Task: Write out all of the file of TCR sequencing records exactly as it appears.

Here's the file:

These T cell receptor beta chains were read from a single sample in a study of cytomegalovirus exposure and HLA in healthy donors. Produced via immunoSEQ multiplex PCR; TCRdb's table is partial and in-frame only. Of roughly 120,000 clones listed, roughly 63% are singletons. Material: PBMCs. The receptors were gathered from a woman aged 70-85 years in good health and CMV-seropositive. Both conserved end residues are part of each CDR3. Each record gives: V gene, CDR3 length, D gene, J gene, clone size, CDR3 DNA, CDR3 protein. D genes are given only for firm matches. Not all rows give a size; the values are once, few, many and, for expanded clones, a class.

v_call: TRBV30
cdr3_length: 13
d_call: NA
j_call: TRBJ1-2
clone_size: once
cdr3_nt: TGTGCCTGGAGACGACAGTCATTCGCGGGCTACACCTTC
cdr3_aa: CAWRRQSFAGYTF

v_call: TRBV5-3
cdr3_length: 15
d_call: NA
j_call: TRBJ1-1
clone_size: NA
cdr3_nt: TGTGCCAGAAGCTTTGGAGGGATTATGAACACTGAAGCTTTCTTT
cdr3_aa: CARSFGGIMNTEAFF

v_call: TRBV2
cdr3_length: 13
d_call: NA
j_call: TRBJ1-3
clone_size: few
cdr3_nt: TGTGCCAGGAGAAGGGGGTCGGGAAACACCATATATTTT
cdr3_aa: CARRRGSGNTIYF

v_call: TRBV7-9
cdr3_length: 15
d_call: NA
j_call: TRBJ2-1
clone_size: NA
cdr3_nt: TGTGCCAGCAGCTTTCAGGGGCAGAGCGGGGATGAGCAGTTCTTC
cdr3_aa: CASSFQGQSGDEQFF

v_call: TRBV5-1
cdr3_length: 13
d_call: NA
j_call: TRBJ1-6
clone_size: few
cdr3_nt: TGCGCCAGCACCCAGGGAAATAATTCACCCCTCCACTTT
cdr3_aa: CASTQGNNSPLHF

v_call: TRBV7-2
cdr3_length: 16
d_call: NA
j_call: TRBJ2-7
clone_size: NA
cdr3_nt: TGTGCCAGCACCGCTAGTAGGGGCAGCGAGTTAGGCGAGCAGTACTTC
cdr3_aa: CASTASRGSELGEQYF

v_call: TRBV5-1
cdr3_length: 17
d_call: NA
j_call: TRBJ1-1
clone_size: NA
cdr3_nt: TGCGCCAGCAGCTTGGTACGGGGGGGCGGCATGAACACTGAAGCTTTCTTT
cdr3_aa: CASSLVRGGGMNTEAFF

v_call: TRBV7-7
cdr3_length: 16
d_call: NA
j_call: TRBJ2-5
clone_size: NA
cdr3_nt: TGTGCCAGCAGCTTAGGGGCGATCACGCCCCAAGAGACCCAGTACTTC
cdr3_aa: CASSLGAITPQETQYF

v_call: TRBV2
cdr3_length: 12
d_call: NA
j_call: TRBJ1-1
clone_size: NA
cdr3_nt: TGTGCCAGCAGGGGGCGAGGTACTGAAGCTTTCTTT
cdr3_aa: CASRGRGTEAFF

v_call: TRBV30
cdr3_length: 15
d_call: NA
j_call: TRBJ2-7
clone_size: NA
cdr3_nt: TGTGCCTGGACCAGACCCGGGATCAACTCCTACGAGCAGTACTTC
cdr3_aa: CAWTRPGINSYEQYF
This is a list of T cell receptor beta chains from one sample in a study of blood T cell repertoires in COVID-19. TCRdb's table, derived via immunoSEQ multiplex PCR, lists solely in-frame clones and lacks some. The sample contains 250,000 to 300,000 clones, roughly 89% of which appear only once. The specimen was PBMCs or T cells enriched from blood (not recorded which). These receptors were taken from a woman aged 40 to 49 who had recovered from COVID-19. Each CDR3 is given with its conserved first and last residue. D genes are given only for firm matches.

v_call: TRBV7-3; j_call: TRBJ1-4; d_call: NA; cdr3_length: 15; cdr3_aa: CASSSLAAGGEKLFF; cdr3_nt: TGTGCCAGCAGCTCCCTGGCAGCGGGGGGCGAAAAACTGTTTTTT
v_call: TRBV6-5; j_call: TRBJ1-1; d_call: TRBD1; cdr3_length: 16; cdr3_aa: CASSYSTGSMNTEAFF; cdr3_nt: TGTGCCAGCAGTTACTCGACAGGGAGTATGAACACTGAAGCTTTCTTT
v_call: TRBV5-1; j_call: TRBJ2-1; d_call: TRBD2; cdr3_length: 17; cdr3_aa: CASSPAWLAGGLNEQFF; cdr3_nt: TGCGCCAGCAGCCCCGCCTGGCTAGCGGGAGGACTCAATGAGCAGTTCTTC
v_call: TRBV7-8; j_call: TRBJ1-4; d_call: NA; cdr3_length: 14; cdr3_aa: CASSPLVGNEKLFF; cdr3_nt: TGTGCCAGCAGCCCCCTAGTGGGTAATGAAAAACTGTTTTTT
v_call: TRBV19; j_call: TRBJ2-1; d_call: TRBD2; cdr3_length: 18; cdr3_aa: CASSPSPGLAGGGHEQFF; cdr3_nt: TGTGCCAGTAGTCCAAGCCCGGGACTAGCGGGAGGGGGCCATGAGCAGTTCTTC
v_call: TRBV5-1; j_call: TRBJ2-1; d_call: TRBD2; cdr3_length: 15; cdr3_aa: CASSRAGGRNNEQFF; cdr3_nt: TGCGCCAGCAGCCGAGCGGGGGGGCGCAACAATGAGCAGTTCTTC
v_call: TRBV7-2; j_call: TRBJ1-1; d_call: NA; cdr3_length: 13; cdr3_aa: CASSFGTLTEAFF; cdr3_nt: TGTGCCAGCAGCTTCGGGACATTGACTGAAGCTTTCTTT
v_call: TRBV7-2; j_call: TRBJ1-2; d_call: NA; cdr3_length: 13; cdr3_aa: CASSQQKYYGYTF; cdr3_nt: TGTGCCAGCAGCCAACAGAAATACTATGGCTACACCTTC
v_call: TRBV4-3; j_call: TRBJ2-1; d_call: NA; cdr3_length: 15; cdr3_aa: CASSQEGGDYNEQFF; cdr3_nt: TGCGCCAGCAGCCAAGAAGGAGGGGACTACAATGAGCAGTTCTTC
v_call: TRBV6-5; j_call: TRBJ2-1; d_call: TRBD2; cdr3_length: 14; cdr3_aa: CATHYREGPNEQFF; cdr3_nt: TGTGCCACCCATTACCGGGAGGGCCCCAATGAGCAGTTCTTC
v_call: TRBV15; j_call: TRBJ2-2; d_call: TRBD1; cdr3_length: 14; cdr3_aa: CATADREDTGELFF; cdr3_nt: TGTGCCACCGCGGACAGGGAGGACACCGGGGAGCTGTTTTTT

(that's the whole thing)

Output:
These T cell receptor beta chains were read from a single sample in a study of cytomegalovirus exposure and HLA in healthy donors. Produced via immunoSEQ multiplex PCR; TCRdb's table is partial and in-frame only. Of roughly 120,000 clones listed, roughly 63% are singletons. Material: PBMCs. The receptors were gathered from a woman aged 70-85 years in good health and CMV-seropositive. Both conserved end residues are part of each CDR3. Each record gives: V gene, CDR3 length, D gene, J gene, clone size, CDR3 DNA, CDR3 protein. D genes are given only for firm matches. Not all rows give a size; the values are once, few, many and, for expanded clones, a class.

v_call: TRBV30
cdr3_length: 13
d_call: NA
j_call: TRBJ1-2
clone_size: once
cdr3_nt: TGTGCCTGGAGACGACAGTCATTCGCGGGCTACACCTTC
cdr3_aa: CAWRRQSFAGYTF

v_call: TRBV5-3
cdr3_length: 15
d_call: NA
j_call: TRBJ1-1
clone_size: NA
cdr3_nt: TGTGCCAGAAGCTTTGGAGGGATTATGAACACTGAAGCTTTCTTT
cdr3_aa: CARSFGGIMNTEAFF

v_call: TRBV2
cdr3_length: 13
d_call: NA
j_call: TRBJ1-3
clone_size: few
cdr3_nt: TGTGCCAGGAGAAGGGGGTCGGGAAACACCATATATTTT
cdr3_aa: CARRRGSGNTIYF

v_call: TRBV7-9
cdr3_length: 15
d_call: NA
j_call: TRBJ2-1
clone_size: NA
cdr3_nt: TGTGCCAGCAGCTTTCAGGGGCAGAGCGGGGATGAGCAGTTCTTC
cdr3_aa: CASSFQGQSGDEQFF

v_call: TRBV5-1
cdr3_length: 13
d_call: NA
j_call: TRBJ1-6
clone_size: few
cdr3_nt: TGCGCCAGCACCCAGGGAAATAATTCACCCCTCCACTTT
cdr3_aa: CASTQGNNSPLHF

v_call: TRBV7-2
cdr3_length: 16
d_call: NA
j_call: TRBJ2-7
clone_size: NA
cdr3_nt: TGTGCCAGCACCGCTAGTAGGGGCAGCGAGTTAGGCGAGCAGTACTTC
cdr3_aa: CASTASRGSELGEQYF

v_call: TRBV5-1
cdr3_length: 17
d_call: NA
j_call: TRBJ1-1
clone_size: NA
cdr3_nt: TGCGCCAGCAGCTTGGTACGGGGGGGCGGCATGAACACTGAAGCTTTCTTT
cdr3_aa: CASSLVRGGGMNTEAFF

v_call: TRBV7-7
cdr3_length: 16
d_call: NA
j_call: TRBJ2-5
clone_size: NA
cdr3_nt: TGTGCCAGCAGCTTAGGGGCGATCACGCCCCAAGAGACCCAGTACTTC
cdr3_aa: CASSLGAITPQETQYF

v_call: TRBV2
cdr3_length: 12
d_call: NA
j_call: TRBJ1-1
clone_size: NA
cdr3_nt: TGTGCCAGCAGGGGGCGAGGTACTGAAGCTTTCTTT
cdr3_aa: CASRGRGTEAFF

v_call: TRBV30
cdr3_length: 15
d_call: NA
j_call: TRBJ2-7
clone_size: NA
cdr3_nt: TGTGCCTGGACCAGACCCGGGATCAACTCCTACGAGCAGTACTTC
cdr3_aa: CAWTRPGINSYEQYF
This is a list of T cell receptor beta chains from one sample in a study of blood T cell repertoires in COVID-19. TCRdb's table, derived via immunoSEQ multiplex PCR, lists solely in-frame clones and lacks some. The sample contains 250,000 to 300,000 clones, roughly 89% of which appear only once. The specimen was PBMCs or T cells enriched from blood (not recorded which). These receptors were taken from a woman aged 40 to 49 who had recovered from COVID-19. Each CDR3 is given with its conserved first and last residue. D genes are given only for firm matches.

v_call: TRBV7-3; j_call: TRBJ1-4; d_call: NA; cdr3_length: 15; cdr3_aa: CASSSLAAGGEKLFF; cdr3_nt: TGTGCCAGCAGCTCCCTGGCAGCGGGGGGCGAAAAACTGTTTTTT
v_call: TRBV6-5; j_call: TRBJ1-1; d_call: TRBD1; cdr3_length: 16; cdr3_aa: CASSYSTGSMNTEAFF; cdr3_nt: TGTGCCAGCAGTTACTCGACAGGGAGTATGAACACTGAAGCTTTCTTT
v_call: TRBV5-1; j_call: TRBJ2-1; d_call: TRBD2; cdr3_length: 17; cdr3_aa: CASSPAWLAGGLNEQFF; cdr3_nt: TGCGCCAGCAGCCCCGCCTGGCTAGCGGGAGGACTCAATGAGCAGTTCTTC
v_call: TRBV7-8; j_call: TRBJ1-4; d_call: NA; cdr3_length: 14; cdr3_aa: CASSPLVGNEKLFF; cdr3_nt: TGTGCCAGCAGCCCCCTAGTGGGTAATGAAAAACTGTTTTTT
v_call: TRBV19; j_call: TRBJ2-1; d_call: TRBD2; cdr3_length: 18; cdr3_aa: CASSPSPGLAGGGHEQFF; cdr3_nt: TGTGCCAGTAGTCCAAGCCCGGGACTAGCGGGAGGGGGCCATGAGCAGTTCTTC
v_call: TRBV5-1; j_call: TRBJ2-1; d_call: TRBD2; cdr3_length: 15; cdr3_aa: CASSRAGGRNNEQFF; cdr3_nt: TGCGCCAGCAGCCGAGCGGGGGGGCGCAACAATGAGCAGTTCTTC
v_call: TRBV7-2; j_call: TRBJ1-1; d_call: NA; cdr3_length: 13; cdr3_aa: CASSFGTLTEAFF; cdr3_nt: TGTGCCAGCAGCTTCGGGACATTGACTGAAGCTTTCTTT
v_call: TRBV7-2; j_call: TRBJ1-2; d_call: NA; cdr3_length: 13; cdr3_aa: CASSQQKYYGYTF; cdr3_nt: TGTGCCAGCAGCCAACAGAAATACTATGGCTACACCTTC
v_call: TRBV4-3; j_call: TRBJ2-1; d_call: NA; cdr3_length: 15; cdr3_aa: CASSQEGGDYNEQFF; cdr3_nt: TGCGCCAGCAGCCAAGAAGGAGGGGACTACAATGAGCAGTTCTTC
v_call: TRBV6-5; j_call: TRBJ2-1; d_call: TRBD2; cdr3_length: 14; cdr3_aa: CATHYREGPNEQFF; cdr3_nt: TGTGCCACCCATTACCGGGAGGGCCCCAATGAGCAGTTCTTC
v_call: TRBV15; j_call: TRBJ2-2; d_call: TRBD1; cdr3_length: 14; cdr3_aa: CATADREDTGELFF; cdr3_nt: TGTGCCACCGCGGACAGGGAGGACACCGGGGAGCTGTTTTTT